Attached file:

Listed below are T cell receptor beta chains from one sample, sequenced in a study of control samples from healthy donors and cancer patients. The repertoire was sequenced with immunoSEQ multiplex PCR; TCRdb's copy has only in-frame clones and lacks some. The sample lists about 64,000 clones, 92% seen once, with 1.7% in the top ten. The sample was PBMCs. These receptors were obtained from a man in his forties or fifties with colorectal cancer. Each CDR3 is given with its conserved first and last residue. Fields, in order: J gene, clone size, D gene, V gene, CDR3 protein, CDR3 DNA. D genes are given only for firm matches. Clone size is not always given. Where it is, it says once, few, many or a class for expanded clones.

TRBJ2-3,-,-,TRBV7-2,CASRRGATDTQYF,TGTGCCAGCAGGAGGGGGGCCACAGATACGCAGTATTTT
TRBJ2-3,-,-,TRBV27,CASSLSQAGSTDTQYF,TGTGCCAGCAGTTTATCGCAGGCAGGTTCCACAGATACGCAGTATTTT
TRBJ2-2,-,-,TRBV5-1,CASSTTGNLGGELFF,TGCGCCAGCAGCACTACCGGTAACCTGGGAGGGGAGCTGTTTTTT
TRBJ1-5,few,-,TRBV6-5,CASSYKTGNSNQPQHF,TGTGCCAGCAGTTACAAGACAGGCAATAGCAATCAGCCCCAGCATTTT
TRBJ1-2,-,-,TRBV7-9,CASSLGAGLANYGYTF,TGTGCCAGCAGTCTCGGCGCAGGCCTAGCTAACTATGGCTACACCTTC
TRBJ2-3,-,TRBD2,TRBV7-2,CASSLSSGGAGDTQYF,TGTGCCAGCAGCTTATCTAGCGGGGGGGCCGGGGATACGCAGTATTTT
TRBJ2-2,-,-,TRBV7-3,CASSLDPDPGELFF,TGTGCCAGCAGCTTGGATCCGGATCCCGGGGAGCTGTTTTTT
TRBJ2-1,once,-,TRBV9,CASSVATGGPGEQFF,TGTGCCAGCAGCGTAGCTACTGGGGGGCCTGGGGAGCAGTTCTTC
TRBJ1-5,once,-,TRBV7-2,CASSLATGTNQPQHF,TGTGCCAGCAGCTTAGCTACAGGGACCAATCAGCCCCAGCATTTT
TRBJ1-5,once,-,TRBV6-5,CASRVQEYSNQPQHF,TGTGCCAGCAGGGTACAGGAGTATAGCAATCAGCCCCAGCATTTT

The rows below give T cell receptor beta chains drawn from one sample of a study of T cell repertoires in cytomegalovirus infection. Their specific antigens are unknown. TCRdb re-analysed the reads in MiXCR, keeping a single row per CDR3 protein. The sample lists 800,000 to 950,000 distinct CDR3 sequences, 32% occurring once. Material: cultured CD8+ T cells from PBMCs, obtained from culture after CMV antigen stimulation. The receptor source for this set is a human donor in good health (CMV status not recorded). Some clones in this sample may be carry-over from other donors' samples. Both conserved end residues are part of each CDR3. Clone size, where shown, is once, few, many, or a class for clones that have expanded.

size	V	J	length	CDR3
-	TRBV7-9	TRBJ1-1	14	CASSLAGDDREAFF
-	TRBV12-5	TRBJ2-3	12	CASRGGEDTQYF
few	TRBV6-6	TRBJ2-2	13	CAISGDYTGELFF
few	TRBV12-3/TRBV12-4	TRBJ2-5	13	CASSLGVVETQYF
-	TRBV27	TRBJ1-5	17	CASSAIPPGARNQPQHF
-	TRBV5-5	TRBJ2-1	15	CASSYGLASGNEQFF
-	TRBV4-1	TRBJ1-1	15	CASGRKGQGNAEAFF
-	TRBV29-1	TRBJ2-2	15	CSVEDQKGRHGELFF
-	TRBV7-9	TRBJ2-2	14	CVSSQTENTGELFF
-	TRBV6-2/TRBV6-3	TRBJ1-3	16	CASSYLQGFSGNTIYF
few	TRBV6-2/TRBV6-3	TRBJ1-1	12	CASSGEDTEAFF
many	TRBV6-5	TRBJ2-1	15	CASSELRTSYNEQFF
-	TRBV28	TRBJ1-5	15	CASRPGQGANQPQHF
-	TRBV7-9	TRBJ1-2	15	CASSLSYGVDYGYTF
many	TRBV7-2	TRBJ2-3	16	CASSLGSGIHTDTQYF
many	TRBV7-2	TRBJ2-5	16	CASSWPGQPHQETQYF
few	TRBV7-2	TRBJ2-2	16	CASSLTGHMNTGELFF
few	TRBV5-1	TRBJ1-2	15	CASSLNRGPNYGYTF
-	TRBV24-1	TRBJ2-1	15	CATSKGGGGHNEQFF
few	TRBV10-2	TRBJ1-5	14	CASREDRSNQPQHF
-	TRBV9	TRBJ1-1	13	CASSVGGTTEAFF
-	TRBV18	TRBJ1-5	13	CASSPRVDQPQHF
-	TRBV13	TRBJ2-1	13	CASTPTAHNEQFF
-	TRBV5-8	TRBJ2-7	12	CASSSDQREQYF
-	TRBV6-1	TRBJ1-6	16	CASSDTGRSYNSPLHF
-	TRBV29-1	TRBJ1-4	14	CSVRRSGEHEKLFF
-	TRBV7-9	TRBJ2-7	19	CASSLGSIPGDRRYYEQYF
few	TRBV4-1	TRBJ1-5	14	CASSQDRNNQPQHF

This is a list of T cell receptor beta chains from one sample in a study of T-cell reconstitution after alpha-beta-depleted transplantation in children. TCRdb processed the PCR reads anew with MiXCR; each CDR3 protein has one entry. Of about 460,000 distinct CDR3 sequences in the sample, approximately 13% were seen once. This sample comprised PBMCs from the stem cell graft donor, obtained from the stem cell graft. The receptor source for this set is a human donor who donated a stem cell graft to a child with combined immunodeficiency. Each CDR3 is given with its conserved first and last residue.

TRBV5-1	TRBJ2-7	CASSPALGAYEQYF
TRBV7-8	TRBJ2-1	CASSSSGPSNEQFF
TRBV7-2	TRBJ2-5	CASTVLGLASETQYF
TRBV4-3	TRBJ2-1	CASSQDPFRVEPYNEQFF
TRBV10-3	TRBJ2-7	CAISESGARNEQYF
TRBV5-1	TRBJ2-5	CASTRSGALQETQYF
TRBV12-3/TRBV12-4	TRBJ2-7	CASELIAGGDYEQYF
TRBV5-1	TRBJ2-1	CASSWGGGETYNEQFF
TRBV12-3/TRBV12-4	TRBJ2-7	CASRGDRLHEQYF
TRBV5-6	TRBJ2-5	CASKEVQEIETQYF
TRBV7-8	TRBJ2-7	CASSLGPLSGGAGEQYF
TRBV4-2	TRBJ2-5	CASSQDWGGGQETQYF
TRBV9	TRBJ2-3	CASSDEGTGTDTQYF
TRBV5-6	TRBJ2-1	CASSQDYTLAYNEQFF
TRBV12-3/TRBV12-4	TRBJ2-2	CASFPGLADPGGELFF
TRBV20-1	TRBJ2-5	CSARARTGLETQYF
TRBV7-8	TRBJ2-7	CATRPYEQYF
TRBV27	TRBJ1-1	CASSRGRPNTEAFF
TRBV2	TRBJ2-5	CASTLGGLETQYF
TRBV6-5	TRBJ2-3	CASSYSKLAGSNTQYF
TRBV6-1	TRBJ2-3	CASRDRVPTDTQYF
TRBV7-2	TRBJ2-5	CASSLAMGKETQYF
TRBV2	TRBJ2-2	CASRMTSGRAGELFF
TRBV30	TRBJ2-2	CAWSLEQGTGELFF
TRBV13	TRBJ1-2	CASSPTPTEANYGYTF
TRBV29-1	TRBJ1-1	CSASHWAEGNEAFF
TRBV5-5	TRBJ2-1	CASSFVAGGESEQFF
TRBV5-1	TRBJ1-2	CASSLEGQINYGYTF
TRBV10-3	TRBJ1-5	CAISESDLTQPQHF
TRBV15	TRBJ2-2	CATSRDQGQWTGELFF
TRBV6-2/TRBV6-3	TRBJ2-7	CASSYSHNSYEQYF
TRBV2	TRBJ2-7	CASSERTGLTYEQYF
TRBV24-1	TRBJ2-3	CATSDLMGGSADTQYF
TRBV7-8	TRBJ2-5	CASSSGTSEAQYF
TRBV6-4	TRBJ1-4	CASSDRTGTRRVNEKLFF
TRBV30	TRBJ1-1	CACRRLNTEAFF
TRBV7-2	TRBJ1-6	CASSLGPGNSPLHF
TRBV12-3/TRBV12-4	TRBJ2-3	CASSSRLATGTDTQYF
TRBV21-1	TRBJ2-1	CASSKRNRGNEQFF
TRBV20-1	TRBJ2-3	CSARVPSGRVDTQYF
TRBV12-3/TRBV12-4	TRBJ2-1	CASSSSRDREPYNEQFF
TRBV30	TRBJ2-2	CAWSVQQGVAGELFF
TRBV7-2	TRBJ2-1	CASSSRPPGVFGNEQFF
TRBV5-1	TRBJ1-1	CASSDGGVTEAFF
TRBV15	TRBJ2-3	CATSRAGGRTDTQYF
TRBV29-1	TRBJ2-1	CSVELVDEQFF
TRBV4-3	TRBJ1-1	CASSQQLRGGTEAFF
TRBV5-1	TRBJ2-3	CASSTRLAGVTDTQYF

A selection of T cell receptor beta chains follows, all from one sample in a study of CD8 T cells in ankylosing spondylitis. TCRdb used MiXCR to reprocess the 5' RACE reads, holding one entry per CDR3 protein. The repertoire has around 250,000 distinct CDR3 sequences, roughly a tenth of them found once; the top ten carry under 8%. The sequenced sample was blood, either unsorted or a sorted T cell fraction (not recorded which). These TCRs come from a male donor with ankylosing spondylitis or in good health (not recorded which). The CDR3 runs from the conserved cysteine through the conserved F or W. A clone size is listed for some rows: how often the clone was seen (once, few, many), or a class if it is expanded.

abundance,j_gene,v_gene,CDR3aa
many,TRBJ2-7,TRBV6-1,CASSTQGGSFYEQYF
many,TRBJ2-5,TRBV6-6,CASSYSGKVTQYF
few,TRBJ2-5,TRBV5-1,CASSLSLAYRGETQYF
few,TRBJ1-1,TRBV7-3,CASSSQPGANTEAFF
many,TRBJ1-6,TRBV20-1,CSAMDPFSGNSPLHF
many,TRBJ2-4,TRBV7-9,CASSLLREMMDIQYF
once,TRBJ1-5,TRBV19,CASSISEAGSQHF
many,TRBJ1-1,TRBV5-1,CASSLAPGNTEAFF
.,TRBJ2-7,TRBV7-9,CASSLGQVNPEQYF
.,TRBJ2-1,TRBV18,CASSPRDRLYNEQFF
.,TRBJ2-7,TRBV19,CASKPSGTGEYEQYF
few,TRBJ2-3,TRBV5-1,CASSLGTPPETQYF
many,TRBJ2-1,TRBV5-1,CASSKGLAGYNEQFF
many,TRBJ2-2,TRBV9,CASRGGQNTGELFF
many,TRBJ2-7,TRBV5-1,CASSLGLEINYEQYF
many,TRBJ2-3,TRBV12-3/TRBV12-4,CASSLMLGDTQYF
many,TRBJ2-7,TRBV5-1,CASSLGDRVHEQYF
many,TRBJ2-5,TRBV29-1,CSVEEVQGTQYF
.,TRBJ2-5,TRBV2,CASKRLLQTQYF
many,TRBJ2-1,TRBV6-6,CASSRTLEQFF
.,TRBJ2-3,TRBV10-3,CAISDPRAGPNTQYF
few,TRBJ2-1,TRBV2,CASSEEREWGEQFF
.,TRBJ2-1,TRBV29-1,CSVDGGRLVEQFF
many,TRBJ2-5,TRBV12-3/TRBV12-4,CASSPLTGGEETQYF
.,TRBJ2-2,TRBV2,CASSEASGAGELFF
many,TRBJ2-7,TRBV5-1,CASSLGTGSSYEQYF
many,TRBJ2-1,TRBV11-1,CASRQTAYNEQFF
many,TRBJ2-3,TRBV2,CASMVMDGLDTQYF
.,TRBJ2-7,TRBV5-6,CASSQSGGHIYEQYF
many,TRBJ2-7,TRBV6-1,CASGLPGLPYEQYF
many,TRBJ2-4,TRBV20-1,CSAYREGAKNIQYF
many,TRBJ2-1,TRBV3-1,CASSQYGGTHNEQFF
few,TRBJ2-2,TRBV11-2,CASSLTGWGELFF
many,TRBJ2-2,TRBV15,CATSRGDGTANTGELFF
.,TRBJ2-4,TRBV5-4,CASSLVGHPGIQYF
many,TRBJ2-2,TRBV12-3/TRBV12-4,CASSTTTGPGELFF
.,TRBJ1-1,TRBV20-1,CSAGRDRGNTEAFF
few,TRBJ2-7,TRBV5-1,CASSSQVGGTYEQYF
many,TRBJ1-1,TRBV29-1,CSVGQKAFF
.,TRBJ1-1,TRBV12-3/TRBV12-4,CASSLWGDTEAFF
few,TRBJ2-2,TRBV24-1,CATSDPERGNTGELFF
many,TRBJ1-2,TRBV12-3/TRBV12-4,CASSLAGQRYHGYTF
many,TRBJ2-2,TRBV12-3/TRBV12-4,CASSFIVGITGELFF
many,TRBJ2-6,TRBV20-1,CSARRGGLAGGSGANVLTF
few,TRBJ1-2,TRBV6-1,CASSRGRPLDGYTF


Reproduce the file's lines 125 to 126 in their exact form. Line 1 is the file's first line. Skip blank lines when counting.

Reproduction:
few,TRBJ2-2,TRBV11-2,CASSLTGWGELFF
many,TRBJ2-2,TRBV15,CATSRGDGTANTGELFF